Iranians chanted “Death to England” as the Revolutionary Guard hailed ballistic missile strikes on Iraqi bases housing US and British troops.
Footage shows a mob celebrating and chanting “Allahu Akbar” as a military official announces Tehran’s attacks in retaliation for the assassination of General Qassem Soleimani.
Referring to the Ain al-Asad air base, the official says: “At 1.30 in the morning today, it was hit by several missiles.”
As the crowd chants “Allahu Akbar”, the official adds: “Their second base near Erbil was also hit at the same time.”
The audience responds by chanting “Death to England” and “Death to Israel”.
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Iranian state TV said Tehran had fired 15 missiles at US targets in Iraq in the early hours of Wednesday, five days after the US killed General Soleimani, a top military chief, in a drone strike in Baghdad.
Iraq said 22 missiles were fired.
Britain’s Foreign Office has condemned the Iranian strikes, which have stoked fears of a new war in the Middle East.
The bases house US-led coalition troops who are involved in the fight against ISIS and other missions.
Britain’s Ministry of Defence said there have been no British casualties and US President Donald Trump, who visited the Ain al-Asad air base in December 2018, tweeted that an assessment of casualties and damage from the strikes was underway, adding: “All is well!”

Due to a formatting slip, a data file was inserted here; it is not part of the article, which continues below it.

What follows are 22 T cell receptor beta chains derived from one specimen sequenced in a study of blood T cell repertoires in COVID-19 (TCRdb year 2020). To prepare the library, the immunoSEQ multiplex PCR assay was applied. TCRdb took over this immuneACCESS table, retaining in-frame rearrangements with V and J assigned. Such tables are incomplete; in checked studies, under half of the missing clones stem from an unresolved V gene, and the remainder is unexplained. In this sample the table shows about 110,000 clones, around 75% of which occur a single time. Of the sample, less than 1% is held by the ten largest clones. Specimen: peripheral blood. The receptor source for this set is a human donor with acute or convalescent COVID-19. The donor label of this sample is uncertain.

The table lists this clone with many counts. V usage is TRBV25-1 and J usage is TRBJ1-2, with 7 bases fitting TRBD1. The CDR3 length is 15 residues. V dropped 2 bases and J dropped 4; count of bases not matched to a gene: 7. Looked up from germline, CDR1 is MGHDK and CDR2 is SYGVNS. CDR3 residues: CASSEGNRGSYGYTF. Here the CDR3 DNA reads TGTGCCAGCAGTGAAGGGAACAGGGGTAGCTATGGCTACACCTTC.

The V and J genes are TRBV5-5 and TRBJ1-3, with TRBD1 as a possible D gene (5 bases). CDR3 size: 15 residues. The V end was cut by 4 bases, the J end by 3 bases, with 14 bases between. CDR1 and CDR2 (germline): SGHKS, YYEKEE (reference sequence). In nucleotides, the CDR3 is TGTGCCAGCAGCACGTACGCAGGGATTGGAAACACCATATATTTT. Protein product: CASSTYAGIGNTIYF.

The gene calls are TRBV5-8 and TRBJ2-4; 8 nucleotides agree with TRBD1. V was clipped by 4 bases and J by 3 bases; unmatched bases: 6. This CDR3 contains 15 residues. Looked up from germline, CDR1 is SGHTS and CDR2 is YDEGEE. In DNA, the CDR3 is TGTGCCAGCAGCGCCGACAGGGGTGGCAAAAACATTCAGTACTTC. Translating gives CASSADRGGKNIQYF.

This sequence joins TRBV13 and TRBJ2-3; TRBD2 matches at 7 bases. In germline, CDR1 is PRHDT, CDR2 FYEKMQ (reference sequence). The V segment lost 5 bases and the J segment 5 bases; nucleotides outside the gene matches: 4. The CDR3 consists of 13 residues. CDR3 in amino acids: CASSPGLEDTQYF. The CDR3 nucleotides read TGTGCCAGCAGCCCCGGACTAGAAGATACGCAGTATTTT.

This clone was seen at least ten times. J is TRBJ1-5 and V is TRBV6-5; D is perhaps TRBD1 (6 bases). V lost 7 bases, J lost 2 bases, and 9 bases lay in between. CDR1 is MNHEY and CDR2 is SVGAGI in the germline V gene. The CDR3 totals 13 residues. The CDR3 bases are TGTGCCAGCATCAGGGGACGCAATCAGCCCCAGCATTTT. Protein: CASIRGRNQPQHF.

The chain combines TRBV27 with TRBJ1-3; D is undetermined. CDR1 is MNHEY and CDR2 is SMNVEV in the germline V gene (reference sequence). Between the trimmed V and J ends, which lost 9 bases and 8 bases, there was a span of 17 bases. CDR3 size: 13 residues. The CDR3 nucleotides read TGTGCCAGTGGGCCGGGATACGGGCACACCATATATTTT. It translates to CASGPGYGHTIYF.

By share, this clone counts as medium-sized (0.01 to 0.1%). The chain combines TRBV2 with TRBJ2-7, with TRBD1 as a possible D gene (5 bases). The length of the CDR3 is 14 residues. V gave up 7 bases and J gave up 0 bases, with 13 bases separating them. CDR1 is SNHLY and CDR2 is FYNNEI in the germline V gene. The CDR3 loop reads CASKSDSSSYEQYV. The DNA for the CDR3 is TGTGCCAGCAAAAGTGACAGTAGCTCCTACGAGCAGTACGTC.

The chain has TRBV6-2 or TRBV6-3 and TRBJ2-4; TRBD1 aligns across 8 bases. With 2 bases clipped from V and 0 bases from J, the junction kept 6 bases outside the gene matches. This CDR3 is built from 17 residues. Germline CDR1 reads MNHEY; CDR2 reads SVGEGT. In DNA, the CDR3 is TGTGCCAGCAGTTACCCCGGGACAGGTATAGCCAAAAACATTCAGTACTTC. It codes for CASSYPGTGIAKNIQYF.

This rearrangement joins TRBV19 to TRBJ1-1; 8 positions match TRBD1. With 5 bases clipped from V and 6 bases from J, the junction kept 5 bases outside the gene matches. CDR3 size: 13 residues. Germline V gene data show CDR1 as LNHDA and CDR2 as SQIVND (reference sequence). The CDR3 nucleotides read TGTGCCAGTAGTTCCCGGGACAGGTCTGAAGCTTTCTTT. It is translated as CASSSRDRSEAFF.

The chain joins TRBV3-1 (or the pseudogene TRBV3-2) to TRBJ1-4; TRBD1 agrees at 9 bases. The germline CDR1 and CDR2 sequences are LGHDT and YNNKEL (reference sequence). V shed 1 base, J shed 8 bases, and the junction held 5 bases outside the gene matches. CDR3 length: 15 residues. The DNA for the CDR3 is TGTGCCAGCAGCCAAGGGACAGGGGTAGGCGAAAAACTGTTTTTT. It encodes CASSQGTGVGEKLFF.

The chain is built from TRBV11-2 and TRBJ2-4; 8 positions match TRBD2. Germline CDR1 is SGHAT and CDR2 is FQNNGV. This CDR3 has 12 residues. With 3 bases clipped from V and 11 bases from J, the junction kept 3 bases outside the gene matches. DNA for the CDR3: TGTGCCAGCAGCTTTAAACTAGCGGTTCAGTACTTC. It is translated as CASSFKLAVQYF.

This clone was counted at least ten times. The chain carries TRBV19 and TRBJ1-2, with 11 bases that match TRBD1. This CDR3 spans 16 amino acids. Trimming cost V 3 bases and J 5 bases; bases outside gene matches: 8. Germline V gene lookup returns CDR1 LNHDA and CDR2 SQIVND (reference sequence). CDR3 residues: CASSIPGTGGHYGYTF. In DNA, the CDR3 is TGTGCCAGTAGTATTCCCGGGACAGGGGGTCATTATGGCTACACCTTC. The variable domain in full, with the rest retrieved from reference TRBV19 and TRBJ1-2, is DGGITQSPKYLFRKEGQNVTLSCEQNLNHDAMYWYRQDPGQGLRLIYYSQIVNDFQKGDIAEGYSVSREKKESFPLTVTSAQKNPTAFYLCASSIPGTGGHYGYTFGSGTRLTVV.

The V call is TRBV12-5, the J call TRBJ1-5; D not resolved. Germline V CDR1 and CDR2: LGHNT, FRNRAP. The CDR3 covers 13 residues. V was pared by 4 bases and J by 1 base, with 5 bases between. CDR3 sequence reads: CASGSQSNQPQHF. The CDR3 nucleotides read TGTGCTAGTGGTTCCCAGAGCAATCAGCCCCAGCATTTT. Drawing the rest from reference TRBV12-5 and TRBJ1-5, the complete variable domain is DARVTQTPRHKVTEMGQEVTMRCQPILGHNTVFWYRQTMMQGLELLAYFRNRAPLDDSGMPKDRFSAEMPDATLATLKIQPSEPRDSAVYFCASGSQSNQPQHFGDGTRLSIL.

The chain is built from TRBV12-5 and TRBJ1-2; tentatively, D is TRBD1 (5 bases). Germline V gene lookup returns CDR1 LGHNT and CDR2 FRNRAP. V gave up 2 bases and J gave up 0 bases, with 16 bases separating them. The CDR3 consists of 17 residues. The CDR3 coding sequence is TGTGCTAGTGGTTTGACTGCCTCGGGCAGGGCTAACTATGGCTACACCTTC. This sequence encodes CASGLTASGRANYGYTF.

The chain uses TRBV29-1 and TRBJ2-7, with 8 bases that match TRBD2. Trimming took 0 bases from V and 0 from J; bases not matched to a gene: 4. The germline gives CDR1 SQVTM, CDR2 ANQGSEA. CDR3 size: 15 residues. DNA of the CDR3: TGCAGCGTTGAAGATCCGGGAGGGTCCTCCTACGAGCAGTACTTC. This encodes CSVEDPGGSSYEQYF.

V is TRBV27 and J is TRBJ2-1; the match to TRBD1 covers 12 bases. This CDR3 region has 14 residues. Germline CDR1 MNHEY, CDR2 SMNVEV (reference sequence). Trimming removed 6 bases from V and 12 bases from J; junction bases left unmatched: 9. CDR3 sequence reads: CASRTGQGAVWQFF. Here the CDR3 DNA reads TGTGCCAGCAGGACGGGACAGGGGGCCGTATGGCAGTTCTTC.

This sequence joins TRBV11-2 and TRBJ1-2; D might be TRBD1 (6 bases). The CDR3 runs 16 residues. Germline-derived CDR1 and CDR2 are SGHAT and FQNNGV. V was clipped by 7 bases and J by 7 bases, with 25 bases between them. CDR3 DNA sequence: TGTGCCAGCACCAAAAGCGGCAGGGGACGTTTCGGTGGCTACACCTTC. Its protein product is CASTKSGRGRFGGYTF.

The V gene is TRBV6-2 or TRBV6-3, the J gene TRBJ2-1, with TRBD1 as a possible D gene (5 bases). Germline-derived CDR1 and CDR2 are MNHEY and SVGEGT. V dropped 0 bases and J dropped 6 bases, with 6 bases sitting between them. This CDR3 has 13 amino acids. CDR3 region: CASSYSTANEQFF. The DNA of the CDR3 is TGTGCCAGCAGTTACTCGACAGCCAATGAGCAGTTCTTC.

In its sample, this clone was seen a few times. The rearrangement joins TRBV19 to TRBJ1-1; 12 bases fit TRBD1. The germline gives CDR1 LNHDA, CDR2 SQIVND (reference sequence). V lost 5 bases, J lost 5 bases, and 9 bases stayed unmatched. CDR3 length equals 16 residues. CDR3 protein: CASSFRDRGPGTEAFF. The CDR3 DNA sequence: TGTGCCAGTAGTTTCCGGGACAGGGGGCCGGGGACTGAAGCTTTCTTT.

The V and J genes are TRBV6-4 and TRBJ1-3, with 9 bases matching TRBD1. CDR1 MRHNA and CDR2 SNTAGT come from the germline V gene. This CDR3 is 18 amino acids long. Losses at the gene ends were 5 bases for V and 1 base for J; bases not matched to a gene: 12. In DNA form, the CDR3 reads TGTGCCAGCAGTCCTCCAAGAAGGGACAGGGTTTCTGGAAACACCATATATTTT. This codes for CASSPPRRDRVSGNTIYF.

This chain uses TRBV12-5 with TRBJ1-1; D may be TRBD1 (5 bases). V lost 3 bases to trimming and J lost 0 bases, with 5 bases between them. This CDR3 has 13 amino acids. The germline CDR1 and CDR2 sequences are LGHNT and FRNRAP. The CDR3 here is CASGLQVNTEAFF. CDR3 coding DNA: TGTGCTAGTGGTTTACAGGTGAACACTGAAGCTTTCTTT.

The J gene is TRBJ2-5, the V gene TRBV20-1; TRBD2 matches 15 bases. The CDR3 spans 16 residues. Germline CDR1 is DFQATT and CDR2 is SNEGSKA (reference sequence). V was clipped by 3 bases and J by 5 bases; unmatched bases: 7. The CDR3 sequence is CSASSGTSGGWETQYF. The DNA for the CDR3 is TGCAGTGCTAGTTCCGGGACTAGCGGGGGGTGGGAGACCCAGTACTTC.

The UK has about 400 troops in Iraq, while the US has more than 5,000.
A source told Reuters that early indications were of no US casualties.
Iranian state television claimed 80 “American terrorists” had been killed and US helicopters and military equipment damaged, without providing any evidence to back up the claims.
In a televised address, its supreme leader, Ayatollah Ali Khamenei, who wept over General Soleimani’s coffin on Monday, hailed the strikes as “successful”.
Germany, Denmark, Norway and Poland said none of their troops in Iraq were killed or injured. Iraq also said there were no casualties in its forces.
Iran for days had been warning that it would retaliate over the assassination of high-ranking General Soleimani, commander of the Quds Force, a unit of the Revolutionary Guards.
America and its allies in the Middle East had been bracing for an attack, with Washington telling the world that it was not interested in war.
Before Iran launched its attacks, Mr Trump had vowed that the US may retaliate with “disproportionate” force if Iran hit any US sites or killed any Americans.
Meanwhile, the US has banned its airlines from operating in airspace over Iraq, Iran, the Gulf and the Gulf of Oman.
Other airlines have issued warnings about flying over the region, although a number of carriers were already avoiding it.
In an incident that appeared to be unrelated, a Ukrainian passenger jet crashed shortly after taking off from Tehran’s Imam Khomeini airport, killing all 176 people on board.
Three British citizens were on the doomed Boeing 737 operated by Ukraine International Airlines, according to Ukraine’s government.
The Ukrainian Embassy in Tehran said engine failure was the cause and it was not a missile attack or act of terrorism, citing preliminary information.